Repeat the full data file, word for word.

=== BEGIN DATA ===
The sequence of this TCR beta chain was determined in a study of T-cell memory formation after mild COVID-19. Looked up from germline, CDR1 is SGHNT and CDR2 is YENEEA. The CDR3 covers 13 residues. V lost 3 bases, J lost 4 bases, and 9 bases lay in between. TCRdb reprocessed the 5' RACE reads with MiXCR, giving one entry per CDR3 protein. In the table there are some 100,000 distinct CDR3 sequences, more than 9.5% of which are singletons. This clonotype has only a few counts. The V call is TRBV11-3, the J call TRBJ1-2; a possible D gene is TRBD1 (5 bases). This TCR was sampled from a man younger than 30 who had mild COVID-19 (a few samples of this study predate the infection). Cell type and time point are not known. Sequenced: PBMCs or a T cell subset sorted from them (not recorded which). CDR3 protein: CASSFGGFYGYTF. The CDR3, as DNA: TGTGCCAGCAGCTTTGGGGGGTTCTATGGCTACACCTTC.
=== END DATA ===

The sequence of this TCR beta chain was determined in a study of T-cell memory formation after mild COVID-19. Looked up from germline, CDR1 is SGHNT and CDR2 is YENEEA. The CDR3 covers 13 residues. V lost 3 bases, J lost 4 bases, and 9 bases lay in between. TCRdb reprocessed the 5' RACE reads with MiXCR, giving one entry per CDR3 protein. In the table there are some 100,000 distinct CDR3 sequences, more than 9.5% of which are singletons. This clonotype has only a few counts. The V call is TRBV11-3, the J call TRBJ1-2; a possible D gene is TRBD1 (5 bases). This TCR was sampled from a man younger than 30 who had mild COVID-19 (a few samples of this study predate the infection). Cell type and time point are not known. Sequenced: PBMCs or a T cell subset sorted from them (not recorded which). CDR3 protein: CASSFGGFYGYTF. The CDR3, as DNA: TGTGCCAGCAGCTTTGGGGGGTTCTATGGCTACACCTTC.